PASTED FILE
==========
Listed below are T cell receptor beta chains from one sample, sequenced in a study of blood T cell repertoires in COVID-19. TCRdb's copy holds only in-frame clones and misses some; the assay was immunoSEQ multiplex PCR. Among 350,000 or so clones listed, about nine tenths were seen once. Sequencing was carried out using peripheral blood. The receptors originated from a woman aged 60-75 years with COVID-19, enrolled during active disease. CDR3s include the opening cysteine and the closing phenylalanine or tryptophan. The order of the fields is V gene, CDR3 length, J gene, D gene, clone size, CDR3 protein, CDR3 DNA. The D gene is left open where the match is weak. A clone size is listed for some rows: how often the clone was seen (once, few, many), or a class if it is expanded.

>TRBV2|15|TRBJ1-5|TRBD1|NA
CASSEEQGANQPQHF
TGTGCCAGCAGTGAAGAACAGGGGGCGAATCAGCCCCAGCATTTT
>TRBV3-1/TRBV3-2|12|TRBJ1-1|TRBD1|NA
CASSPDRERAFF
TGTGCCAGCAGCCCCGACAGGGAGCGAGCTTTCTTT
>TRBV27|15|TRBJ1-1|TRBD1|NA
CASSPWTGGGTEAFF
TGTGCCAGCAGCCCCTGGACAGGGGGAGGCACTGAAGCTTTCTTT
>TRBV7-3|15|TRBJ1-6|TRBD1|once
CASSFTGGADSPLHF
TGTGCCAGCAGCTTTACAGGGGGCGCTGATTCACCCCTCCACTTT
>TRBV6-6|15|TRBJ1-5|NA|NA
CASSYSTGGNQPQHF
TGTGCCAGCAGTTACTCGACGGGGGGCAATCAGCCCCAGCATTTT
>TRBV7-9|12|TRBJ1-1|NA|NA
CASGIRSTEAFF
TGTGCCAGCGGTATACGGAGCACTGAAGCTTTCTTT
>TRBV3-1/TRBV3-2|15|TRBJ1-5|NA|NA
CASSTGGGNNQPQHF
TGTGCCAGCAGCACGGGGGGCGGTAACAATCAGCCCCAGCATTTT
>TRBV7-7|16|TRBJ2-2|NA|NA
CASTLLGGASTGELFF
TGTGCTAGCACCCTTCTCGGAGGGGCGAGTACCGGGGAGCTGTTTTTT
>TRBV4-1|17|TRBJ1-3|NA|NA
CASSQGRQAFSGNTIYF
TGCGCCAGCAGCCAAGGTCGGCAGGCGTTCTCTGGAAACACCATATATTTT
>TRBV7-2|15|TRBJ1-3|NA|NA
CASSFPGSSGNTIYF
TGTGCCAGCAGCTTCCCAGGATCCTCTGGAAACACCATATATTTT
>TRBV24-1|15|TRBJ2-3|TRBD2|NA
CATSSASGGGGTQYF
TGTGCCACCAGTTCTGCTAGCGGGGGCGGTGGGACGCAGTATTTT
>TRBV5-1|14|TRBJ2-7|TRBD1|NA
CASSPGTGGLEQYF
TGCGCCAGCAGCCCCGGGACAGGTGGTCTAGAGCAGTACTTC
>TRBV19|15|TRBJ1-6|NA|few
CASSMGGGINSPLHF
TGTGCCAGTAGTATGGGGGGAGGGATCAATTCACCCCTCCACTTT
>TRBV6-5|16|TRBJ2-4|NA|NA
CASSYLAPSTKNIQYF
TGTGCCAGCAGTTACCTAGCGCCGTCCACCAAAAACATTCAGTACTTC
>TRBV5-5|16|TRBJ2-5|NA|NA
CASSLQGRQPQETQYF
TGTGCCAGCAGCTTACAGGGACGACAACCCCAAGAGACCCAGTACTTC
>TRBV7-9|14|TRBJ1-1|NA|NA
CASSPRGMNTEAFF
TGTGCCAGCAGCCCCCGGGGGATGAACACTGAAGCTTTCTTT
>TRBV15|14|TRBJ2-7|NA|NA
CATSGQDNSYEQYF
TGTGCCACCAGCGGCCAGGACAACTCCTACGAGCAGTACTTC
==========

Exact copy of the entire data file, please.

Listed below are T cell receptor beta chains from one sample, sequenced in a study of blood T cell repertoires in COVID-19. TCRdb's copy holds only in-frame clones and misses some; the assay was immunoSEQ multiplex PCR. Among 350,000 or so clones listed, about nine tenths were seen once. Sequencing was carried out using peripheral blood. The receptors originated from a woman aged 60-75 years with COVID-19, enrolled during active disease. CDR3s include the opening cysteine and the closing phenylalanine or tryptophan. The order of the fields is V gene, CDR3 length, J gene, D gene, clone size, CDR3 protein, CDR3 DNA. The D gene is left open where the match is weak. A clone size is listed for some rows: how often the clone was seen (once, few, many), or a class if it is expanded.

>TRBV2|15|TRBJ1-5|TRBD1|NA
CASSEEQGANQPQHF
TGTGCCAGCAGTGAAGAACAGGGGGCGAATCAGCCCCAGCATTTT
>TRBV3-1/TRBV3-2|12|TRBJ1-1|TRBD1|NA
CASSPDRERAFF
TGTGCCAGCAGCCCCGACAGGGAGCGAGCTTTCTTT
>TRBV27|15|TRBJ1-1|TRBD1|NA
CASSPWTGGGTEAFF
TGTGCCAGCAGCCCCTGGACAGGGGGAGGCACTGAAGCTTTCTTT
>TRBV7-3|15|TRBJ1-6|TRBD1|once
CASSFTGGADSPLHF
TGTGCCAGCAGCTTTACAGGGGGCGCTGATTCACCCCTCCACTTT
>TRBV6-6|15|TRBJ1-5|NA|NA
CASSYSTGGNQPQHF
TGTGCCAGCAGTTACTCGACGGGGGGCAATCAGCCCCAGCATTTT
>TRBV7-9|12|TRBJ1-1|NA|NA
CASGIRSTEAFF
TGTGCCAGCGGTATACGGAGCACTGAAGCTTTCTTT
>TRBV3-1/TRBV3-2|15|TRBJ1-5|NA|NA
CASSTGGGNNQPQHF
TGTGCCAGCAGCACGGGGGGCGGTAACAATCAGCCCCAGCATTTT
>TRBV7-7|16|TRBJ2-2|NA|NA
CASTLLGGASTGELFF
TGTGCTAGCACCCTTCTCGGAGGGGCGAGTACCGGGGAGCTGTTTTTT
>TRBV4-1|17|TRBJ1-3|NA|NA
CASSQGRQAFSGNTIYF
TGCGCCAGCAGCCAAGGTCGGCAGGCGTTCTCTGGAAACACCATATATTTT
>TRBV7-2|15|TRBJ1-3|NA|NA
CASSFPGSSGNTIYF
TGTGCCAGCAGCTTCCCAGGATCCTCTGGAAACACCATATATTTT
>TRBV24-1|15|TRBJ2-3|TRBD2|NA
CATSSASGGGGTQYF
TGTGCCACCAGTTCTGCTAGCGGGGGCGGTGGGACGCAGTATTTT
>TRBV5-1|14|TRBJ2-7|TRBD1|NA
CASSPGTGGLEQYF
TGCGCCAGCAGCCCCGGGACAGGTGGTCTAGAGCAGTACTTC
>TRBV19|15|TRBJ1-6|NA|few
CASSMGGGINSPLHF
TGTGCCAGTAGTATGGGGGGAGGGATCAATTCACCCCTCCACTTT
>TRBV6-5|16|TRBJ2-4|NA|NA
CASSYLAPSTKNIQYF
TGTGCCAGCAGTTACCTAGCGCCGTCCACCAAAAACATTCAGTACTTC
>TRBV5-5|16|TRBJ2-5|NA|NA
CASSLQGRQPQETQYF
TGTGCCAGCAGCTTACAGGGACGACAACCCCAAGAGACCCAGTACTTC
>TRBV7-9|14|TRBJ1-1|NA|NA
CASSPRGMNTEAFF
TGTGCCAGCAGCCCCCGGGGGATGAACACTGAAGCTTTCTTT
>TRBV15|14|TRBJ2-7|NA|NA
CATSGQDNSYEQYF
TGTGCCACCAGCGGCCAGGACAACTCCTACGAGCAGTACTTC